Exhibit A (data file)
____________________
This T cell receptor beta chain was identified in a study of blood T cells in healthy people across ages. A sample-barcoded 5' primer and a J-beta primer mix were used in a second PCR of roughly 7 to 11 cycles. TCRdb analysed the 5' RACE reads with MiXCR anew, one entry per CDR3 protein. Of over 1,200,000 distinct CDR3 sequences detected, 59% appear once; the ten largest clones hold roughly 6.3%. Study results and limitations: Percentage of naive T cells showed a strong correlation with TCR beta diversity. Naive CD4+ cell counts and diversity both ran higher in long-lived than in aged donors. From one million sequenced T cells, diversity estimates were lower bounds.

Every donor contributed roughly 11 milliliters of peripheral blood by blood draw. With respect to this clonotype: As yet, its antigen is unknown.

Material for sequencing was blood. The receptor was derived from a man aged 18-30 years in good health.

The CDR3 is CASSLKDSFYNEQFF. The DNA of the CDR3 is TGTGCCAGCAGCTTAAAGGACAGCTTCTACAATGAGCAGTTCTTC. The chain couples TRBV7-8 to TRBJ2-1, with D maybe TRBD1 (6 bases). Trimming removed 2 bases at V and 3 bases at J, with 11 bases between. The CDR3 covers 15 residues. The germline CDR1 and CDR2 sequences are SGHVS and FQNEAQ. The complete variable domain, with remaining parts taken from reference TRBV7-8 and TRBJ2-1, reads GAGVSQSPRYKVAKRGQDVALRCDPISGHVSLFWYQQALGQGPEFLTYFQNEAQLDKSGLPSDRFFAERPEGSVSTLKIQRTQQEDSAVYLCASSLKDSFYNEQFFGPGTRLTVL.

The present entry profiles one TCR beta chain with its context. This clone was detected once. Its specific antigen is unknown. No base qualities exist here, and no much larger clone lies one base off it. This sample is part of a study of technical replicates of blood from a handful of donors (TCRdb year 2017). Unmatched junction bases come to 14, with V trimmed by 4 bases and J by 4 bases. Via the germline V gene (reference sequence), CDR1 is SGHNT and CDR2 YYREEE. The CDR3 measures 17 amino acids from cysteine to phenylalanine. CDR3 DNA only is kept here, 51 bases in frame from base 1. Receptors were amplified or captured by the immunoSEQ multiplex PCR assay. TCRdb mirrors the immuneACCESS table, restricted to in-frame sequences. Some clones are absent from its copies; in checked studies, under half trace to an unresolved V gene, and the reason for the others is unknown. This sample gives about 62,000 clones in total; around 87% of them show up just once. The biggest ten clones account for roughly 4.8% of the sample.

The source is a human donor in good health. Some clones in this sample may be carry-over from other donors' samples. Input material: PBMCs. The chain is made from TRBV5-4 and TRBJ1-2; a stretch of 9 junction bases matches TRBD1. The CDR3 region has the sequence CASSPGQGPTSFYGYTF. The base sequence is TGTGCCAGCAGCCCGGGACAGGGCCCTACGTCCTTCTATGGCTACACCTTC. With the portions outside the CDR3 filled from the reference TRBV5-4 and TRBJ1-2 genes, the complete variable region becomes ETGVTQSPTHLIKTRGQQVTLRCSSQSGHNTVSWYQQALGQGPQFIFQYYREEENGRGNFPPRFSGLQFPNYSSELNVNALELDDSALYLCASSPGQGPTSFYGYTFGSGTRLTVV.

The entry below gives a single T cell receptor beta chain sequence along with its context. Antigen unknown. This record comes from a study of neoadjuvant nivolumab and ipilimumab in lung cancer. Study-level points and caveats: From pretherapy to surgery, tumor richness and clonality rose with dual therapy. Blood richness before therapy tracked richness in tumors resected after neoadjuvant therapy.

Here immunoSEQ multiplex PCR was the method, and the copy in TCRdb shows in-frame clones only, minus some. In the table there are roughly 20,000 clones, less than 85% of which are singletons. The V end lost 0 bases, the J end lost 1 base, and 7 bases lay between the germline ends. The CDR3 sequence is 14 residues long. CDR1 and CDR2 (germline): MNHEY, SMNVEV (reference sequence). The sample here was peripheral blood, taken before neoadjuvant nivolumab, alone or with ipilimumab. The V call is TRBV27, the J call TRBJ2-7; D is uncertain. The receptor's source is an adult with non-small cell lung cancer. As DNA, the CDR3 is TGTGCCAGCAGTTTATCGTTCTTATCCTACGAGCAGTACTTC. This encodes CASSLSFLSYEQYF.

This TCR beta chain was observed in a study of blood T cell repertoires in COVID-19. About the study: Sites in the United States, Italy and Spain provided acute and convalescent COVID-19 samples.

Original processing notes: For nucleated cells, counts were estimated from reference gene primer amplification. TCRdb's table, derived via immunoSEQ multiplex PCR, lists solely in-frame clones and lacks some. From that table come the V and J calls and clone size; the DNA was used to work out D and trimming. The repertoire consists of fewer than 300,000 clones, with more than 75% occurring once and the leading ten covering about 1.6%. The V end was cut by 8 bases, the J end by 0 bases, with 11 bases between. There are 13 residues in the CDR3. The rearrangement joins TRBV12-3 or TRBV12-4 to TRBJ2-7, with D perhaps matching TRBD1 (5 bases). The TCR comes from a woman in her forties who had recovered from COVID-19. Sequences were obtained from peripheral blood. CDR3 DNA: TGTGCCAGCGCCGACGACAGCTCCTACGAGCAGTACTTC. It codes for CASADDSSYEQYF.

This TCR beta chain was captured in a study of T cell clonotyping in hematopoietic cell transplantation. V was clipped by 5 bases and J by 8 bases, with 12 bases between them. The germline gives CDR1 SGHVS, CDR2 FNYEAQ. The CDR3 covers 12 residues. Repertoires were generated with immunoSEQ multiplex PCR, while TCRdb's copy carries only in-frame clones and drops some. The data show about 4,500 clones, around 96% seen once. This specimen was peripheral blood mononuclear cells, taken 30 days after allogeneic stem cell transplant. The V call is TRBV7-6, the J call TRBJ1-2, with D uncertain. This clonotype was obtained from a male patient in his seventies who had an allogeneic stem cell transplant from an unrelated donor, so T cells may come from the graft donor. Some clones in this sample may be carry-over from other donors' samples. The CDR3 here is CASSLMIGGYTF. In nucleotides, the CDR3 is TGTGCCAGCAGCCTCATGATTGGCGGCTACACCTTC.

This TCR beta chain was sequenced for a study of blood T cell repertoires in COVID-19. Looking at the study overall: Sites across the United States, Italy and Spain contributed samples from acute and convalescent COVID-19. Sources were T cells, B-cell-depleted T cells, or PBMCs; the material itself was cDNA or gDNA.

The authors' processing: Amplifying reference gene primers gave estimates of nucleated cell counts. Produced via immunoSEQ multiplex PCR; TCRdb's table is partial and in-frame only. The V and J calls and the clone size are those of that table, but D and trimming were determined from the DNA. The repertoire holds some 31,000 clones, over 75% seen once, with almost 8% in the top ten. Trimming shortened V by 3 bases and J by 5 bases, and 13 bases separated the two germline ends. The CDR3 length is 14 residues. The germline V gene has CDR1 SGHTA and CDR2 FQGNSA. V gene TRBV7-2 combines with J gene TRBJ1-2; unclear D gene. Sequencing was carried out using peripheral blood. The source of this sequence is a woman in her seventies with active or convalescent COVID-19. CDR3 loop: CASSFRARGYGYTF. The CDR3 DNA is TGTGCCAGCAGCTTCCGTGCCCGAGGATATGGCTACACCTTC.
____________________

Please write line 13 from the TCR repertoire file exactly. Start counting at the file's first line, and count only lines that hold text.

The authors' processing: Amplifying reference gene primers gave estimates of nucleated cell counts. Produced via immunoSEQ multiplex PCR; TCRdb's table is partial and in-frame only. The V and J calls and the clone size are those of that table, but D and trimming were determined from the DNA. The repertoire holds some 31,000 clones, over 75% seen once, with almost 8% in the top ten. Trimming shortened V by 3 bases and J by 5 bases, and 13 bases separated the two germline ends. The CDR3 length is 14 residues. The germline V gene has CDR1 SGHTA and CDR2 FQGNSA. V gene TRBV7-2 combines with J gene TRBJ1-2; unclear D gene. Sequencing was carried out using peripheral blood. The source of this sequence is a woman in her seventies with active or convalescent COVID-19. CDR3 loop: CASSFRARGYGYTF. The CDR3 DNA is TGTGCCAGCAGCTTCCGTGCCCGAGGATATGGCTACACCTTC.